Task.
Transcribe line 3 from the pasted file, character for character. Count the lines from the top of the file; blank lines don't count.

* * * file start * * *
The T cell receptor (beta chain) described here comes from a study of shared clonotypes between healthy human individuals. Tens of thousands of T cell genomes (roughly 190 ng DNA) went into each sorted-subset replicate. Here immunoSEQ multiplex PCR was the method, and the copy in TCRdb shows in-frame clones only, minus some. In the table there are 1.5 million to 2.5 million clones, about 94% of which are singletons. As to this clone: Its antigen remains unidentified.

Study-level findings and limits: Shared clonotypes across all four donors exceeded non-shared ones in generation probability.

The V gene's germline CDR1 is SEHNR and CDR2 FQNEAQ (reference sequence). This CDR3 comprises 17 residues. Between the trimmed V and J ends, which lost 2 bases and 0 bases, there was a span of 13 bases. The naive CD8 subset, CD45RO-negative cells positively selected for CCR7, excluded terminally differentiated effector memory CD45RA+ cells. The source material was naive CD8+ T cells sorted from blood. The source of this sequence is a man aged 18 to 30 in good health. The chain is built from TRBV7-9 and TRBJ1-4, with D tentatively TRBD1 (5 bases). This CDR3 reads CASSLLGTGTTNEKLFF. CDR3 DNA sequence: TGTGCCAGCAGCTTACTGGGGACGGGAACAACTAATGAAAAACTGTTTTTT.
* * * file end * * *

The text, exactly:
The V gene's germline CDR1 is SEHNR and CDR2 FQNEAQ (reference sequence). This CDR3 comprises 17 residues. Between the trimmed V and J ends, which lost 2 bases and 0 bases, there was a span of 13 bases. The naive CD8 subset, CD45RO-negative cells positively selected for CCR7, excluded terminally differentiated effector memory CD45RA+ cells. The source material was naive CD8+ T cells sorted from blood. The source of this sequence is a man aged 18 to 30 in good health. The chain is built from TRBV7-9 and TRBJ1-4, with D tentatively TRBD1 (5 bases). This CDR3 reads CASSLLGTGTTNEKLFF. CDR3 DNA sequence: TGTGCCAGCAGCTTACTGGGGACGGGAACAACTAATGAAAAACTGTTTTTT.